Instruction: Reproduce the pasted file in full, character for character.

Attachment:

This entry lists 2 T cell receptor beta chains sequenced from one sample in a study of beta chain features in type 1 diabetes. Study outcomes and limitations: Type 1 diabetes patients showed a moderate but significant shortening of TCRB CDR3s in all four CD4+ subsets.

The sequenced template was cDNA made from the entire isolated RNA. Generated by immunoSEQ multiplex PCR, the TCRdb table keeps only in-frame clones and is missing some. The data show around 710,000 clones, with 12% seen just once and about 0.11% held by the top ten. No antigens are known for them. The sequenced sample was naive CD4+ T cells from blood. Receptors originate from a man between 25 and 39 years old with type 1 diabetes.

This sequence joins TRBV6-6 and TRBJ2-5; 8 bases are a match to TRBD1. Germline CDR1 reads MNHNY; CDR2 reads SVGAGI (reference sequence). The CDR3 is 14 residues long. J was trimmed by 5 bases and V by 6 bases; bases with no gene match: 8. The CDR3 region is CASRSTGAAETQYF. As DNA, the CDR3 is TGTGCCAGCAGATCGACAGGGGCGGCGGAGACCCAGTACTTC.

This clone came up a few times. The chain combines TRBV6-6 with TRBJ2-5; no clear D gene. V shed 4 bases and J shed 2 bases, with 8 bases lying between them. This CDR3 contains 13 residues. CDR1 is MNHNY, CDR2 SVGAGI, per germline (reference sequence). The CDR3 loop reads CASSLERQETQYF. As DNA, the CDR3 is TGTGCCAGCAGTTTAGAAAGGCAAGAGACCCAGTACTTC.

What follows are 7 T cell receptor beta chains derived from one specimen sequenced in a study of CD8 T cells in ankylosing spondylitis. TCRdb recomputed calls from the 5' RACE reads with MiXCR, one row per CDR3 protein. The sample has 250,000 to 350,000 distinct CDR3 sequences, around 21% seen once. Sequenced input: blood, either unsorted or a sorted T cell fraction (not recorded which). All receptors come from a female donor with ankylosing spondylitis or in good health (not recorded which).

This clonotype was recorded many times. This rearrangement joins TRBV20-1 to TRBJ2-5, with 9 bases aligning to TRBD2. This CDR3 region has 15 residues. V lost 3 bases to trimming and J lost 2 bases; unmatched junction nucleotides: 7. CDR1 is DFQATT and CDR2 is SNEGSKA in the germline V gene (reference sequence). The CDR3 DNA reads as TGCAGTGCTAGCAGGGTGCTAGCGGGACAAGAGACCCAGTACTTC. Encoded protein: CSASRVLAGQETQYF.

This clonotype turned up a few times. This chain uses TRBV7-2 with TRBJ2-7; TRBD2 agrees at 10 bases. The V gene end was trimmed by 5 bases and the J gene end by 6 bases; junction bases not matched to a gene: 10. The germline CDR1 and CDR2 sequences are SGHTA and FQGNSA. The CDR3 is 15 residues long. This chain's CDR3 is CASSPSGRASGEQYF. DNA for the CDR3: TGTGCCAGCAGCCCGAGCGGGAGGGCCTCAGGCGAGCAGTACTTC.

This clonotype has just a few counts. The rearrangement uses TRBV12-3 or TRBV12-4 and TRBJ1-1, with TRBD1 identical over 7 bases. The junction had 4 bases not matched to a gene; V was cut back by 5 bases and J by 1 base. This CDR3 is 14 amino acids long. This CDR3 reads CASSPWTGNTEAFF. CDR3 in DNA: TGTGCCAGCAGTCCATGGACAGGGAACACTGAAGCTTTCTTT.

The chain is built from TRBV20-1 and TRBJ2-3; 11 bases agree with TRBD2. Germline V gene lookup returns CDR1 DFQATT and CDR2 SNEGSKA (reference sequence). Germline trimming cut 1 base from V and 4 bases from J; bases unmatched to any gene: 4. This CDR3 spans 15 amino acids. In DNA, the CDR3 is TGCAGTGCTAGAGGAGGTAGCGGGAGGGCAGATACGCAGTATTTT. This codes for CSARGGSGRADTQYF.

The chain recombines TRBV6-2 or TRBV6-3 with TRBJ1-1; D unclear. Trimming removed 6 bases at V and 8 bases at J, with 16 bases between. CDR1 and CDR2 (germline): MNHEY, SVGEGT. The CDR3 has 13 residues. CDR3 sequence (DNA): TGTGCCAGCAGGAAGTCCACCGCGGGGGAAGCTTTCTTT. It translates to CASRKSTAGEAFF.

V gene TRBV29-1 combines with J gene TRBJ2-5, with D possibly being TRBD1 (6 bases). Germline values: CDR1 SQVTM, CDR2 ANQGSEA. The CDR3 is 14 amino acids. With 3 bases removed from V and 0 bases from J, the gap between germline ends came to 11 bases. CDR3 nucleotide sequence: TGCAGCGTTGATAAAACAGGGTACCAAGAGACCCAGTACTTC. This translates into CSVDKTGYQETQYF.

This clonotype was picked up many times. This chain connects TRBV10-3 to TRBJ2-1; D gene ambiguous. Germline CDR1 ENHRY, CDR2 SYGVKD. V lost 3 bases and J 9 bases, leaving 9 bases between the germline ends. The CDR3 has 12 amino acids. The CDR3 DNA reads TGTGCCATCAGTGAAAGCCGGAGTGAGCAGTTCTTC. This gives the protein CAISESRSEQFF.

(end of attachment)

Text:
This entry lists 2 T cell receptor beta chains sequenced from one sample in a study of beta chain features in type 1 diabetes. Study outcomes and limitations: Type 1 diabetes patients showed a moderate but significant shortening of TCRB CDR3s in all four CD4+ subsets.

The sequenced template was cDNA made from the entire isolated RNA. Generated by immunoSEQ multiplex PCR, the TCRdb table keeps only in-frame clones and is missing some. The data show around 710,000 clones, with 12% seen just once and about 0.11% held by the top ten. No antigens are known for them. The sequenced sample was naive CD4+ T cells from blood. Receptors originate from a man between 25 and 39 years old with type 1 diabetes.

This sequence joins TRBV6-6 and TRBJ2-5; 8 bases are a match to TRBD1. Germline CDR1 reads MNHNY; CDR2 reads SVGAGI (reference sequence). The CDR3 is 14 residues long. J was trimmed by 5 bases and V by 6 bases; bases with no gene match: 8. The CDR3 region is CASRSTGAAETQYF. As DNA, the CDR3 is TGTGCCAGCAGATCGACAGGGGCGGCGGAGACCCAGTACTTC.

This clone came up a few times. The chain combines TRBV6-6 with TRBJ2-5; no clear D gene. V shed 4 bases and J shed 2 bases, with 8 bases lying between them. This CDR3 contains 13 residues. CDR1 is MNHNY, CDR2 SVGAGI, per germline (reference sequence). The CDR3 loop reads CASSLERQETQYF. As DNA, the CDR3 is TGTGCCAGCAGTTTAGAAAGGCAAGAGACCCAGTACTTC.

What follows are 7 T cell receptor beta chains derived from one specimen sequenced in a study of CD8 T cells in ankylosing spondylitis. TCRdb recomputed calls from the 5' RACE reads with MiXCR, one row per CDR3 protein. The sample has 250,000 to 350,000 distinct CDR3 sequences, around 21% seen once. Sequenced input: blood, either unsorted or a sorted T cell fraction (not recorded which). All receptors come from a female donor with ankylosing spondylitis or in good health (not recorded which).

This clonotype was recorded many times. This rearrangement joins TRBV20-1 to TRBJ2-5, with 9 bases aligning to TRBD2. This CDR3 region has 15 residues. V lost 3 bases to trimming and J lost 2 bases; unmatched junction nucleotides: 7. CDR1 is DFQATT and CDR2 is SNEGSKA in the germline V gene (reference sequence). The CDR3 DNA reads as TGCAGTGCTAGCAGGGTGCTAGCGGGACAAGAGACCCAGTACTTC. Encoded protein: CSASRVLAGQETQYF.

This clonotype turned up a few times. This chain uses TRBV7-2 with TRBJ2-7; TRBD2 agrees at 10 bases. The V gene end was trimmed by 5 bases and the J gene end by 6 bases; junction bases not matched to a gene: 10. The germline CDR1 and CDR2 sequences are SGHTA and FQGNSA. The CDR3 is 15 residues long. This chain's CDR3 is CASSPSGRASGEQYF. DNA for the CDR3: TGTGCCAGCAGCCCGAGCGGGAGGGCCTCAGGCGAGCAGTACTTC.

This clonotype has just a few counts. The rearrangement uses TRBV12-3 or TRBV12-4 and TRBJ1-1, with TRBD1 identical over 7 bases. The junction had 4 bases not matched to a gene; V was cut back by 5 bases and J by 1 base. This CDR3 is 14 amino acids long. This CDR3 reads CASSPWTGNTEAFF. CDR3 in DNA: TGTGCCAGCAGTCCATGGACAGGGAACACTGAAGCTTTCTTT.

The chain is built from TRBV20-1 and TRBJ2-3; 11 bases agree with TRBD2. Germline V gene lookup returns CDR1 DFQATT and CDR2 SNEGSKA (reference sequence). Germline trimming cut 1 base from V and 4 bases from J; bases unmatched to any gene: 4. This CDR3 spans 15 amino acids. In DNA, the CDR3 is TGCAGTGCTAGAGGAGGTAGCGGGAGGGCAGATACGCAGTATTTT. This codes for CSARGGSGRADTQYF.

The chain recombines TRBV6-2 or TRBV6-3 with TRBJ1-1; D unclear. Trimming removed 6 bases at V and 8 bases at J, with 16 bases between. CDR1 and CDR2 (germline): MNHEY, SVGEGT. The CDR3 has 13 residues. CDR3 sequence (DNA): TGTGCCAGCAGGAAGTCCACCGCGGGGGAAGCTTTCTTT. It translates to CASRKSTAGEAFF.

V gene TRBV29-1 combines with J gene TRBJ2-5, with D possibly being TRBD1 (6 bases). Germline values: CDR1 SQVTM, CDR2 ANQGSEA. The CDR3 is 14 amino acids. With 3 bases removed from V and 0 bases from J, the gap between germline ends came to 11 bases. CDR3 nucleotide sequence: TGCAGCGTTGATAAAACAGGGTACCAAGAGACCCAGTACTTC. This translates into CSVDKTGYQETQYF.

This clonotype was picked up many times. This chain connects TRBV10-3 to TRBJ2-1; D gene ambiguous. Germline CDR1 ENHRY, CDR2 SYGVKD. V lost 3 bases and J 9 bases, leaving 9 bases between the germline ends. The CDR3 has 12 amino acids. The CDR3 DNA reads TGTGCCATCAGTGAAAGCCGGAGTGAGCAGTTCTTC. This gives the protein CAISESRSEQFF.